As of the end of last week, about 34% of Puerto Rico residents lacked electrical power and in some parts of the island at least 10% of the residents didn’t have running water. Hospitals continued to receive assistance from humanitarian workers deploying from U.S. states and other countries. Because many healthcare workers, public safety and environmental health personnel continue to travel from Massachusetts to Puerto Rico and the U.S. Virgin Islands to help with their hurricane recovery efforts, the Boston Public Health Commission and Massachusetts DPH issued a health and safety advisory last week.

The advisory cautions volunteers to, among other things, avoid drinking or using ice made from tap or well water, and eating food served at room temperature or raw/uncooked meat/fish. Because Puerto Rico and the U.S. Virgin Islands are at risk for outbreaks of Zika, dengue, and chikungunya, pregnant relief workers are discouraged from deploying. All workers must have current vaccinations and they were cautioned that the stressful conditions could affect their mental health.

On November 25 a medical team from Massachusetts General Hospital deployed to Puerto Rico for an estimated 16 days. The 26-person team includes 15 nurses, four nurse practitioners, five doctors, one physician assistant, and one logistics/security staff person. The deployment was coordinated by MGH, DPH, and the Massachusetts Emergency Management Agency (MEMA). The request for assistance from Puerto Rico came through the Emergency Management Assistance Compact (EMAC), which is the national emergency management mutual aid system that facilitates state-to-state disaster assistance.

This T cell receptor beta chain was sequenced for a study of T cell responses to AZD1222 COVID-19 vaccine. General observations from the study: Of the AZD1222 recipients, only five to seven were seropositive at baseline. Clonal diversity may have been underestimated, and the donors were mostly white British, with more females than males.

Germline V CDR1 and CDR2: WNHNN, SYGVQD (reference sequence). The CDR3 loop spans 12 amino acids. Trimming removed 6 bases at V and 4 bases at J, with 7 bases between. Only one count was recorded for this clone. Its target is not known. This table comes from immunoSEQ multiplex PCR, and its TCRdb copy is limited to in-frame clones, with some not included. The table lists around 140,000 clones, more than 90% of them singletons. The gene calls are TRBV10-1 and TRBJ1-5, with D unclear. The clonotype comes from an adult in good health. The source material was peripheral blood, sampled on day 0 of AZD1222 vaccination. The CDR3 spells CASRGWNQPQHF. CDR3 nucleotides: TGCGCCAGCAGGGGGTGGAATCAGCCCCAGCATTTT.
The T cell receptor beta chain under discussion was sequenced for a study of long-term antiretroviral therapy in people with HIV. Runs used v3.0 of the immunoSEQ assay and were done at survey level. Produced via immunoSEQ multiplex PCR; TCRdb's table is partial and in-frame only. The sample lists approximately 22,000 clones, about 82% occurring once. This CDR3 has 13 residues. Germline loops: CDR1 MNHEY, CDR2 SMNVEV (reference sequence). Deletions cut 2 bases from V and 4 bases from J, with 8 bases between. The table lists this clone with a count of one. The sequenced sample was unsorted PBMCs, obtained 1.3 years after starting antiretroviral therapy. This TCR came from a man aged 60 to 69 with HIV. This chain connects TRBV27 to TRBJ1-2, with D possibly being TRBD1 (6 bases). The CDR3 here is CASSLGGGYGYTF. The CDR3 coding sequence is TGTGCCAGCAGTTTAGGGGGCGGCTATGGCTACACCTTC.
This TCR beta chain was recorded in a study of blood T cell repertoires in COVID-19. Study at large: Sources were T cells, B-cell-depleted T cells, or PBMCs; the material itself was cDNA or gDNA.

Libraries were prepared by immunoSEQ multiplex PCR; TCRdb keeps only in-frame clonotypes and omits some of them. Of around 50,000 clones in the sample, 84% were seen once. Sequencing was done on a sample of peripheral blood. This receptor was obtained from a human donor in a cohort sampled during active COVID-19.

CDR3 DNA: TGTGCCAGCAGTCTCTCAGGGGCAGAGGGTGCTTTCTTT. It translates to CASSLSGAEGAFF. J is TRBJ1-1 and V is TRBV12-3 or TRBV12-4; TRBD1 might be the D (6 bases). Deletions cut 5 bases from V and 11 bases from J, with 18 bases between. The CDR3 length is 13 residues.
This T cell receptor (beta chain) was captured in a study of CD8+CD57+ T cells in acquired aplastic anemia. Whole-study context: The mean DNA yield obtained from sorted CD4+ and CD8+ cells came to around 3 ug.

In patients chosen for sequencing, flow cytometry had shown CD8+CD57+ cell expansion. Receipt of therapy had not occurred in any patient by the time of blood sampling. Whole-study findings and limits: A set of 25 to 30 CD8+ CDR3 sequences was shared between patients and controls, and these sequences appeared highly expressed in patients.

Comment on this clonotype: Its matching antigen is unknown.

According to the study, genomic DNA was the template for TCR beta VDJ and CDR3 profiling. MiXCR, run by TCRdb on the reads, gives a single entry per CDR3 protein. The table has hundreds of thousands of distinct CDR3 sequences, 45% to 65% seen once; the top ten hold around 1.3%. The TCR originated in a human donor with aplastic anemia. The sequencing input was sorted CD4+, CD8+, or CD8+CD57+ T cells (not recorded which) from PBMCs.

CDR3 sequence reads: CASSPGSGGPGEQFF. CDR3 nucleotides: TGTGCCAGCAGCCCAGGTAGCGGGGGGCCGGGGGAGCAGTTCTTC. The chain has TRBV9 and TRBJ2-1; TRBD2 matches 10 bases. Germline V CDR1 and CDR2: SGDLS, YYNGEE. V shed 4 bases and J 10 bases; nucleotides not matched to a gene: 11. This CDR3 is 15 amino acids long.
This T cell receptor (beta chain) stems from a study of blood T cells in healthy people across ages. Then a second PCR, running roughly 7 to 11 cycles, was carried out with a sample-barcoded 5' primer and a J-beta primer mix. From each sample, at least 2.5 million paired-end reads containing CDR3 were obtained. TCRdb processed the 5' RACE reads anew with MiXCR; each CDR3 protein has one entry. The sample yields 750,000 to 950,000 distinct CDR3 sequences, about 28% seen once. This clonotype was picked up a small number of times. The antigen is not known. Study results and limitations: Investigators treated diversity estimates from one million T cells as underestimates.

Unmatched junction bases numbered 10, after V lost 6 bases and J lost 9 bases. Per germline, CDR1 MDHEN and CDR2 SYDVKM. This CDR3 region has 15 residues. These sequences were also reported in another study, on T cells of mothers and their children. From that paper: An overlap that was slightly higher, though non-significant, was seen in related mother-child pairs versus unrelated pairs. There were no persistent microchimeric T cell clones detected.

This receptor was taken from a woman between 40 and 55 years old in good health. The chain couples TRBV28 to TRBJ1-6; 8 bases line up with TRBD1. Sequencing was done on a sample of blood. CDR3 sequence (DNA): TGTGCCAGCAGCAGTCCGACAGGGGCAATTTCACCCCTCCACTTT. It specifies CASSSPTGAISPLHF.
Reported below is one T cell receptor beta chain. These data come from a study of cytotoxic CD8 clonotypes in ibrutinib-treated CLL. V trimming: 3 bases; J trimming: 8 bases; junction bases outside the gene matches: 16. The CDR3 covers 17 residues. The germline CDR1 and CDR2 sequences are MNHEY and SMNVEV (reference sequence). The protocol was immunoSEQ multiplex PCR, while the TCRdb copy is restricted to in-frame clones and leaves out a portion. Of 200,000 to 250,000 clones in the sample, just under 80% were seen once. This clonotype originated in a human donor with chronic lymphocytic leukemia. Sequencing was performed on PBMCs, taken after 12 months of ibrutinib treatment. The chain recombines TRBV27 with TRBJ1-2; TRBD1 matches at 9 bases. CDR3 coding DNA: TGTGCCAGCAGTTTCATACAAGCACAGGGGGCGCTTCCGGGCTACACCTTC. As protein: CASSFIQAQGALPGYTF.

New Disaster Prep Rules are Now in Effect

Providers participating in the Medicaid or Medicare program (and that’s just about everyone) are facing new “Conditions of Participation” – the basic rules providers must follow – relating to emergency preparedness. CMS’s new rules establish national emergency preparedness requirements to ensure adequate planning for both natural and man-made disasters, and coordination with federal, state, tribal, regional, and local emergency preparedness systems.  The rules were changed last year but as of November 15, 2017, all affected entities had to be in compliance.

Earlier in November, MHA sent to its membership registration materials for two DPH-sponsored courses on how to comply with the new conditions. The Providers can pick either the Tuesday, Dec. 5 course in Dedham or the Thursday, Dec. 7 course in Marlborough. Complete registration details are here.

Increasing Your Margins in a Challenging Environment

Friday, December 8; 9 a.m.-2:30 p.m.
MHA Conference Center, Burlington, Mass.


With the uncertainties in the healthcare financing system, hospitals continue to find ways to innovate and contain costs while improving performance – especially here in Massachusetts, which has such a strong regulatory mandate for cost reduction.  Join us at this timely program where we’ll look at the most viable and effective ways hospitals can stay successful in this environment. We’ll hear from national expert, Michael Nugent, on key innovations he is seeing at health systems around the country. We’ll also feature a close look at how Texas Health Resources is leveraging its workforce to gain significant operational efficiencies. We’ll highlight Massachusetts hospitals and healthcare organizations, and take a look at their strategies to provide the best care and reduce overall costs. Click here to register.

John LoDico, Editor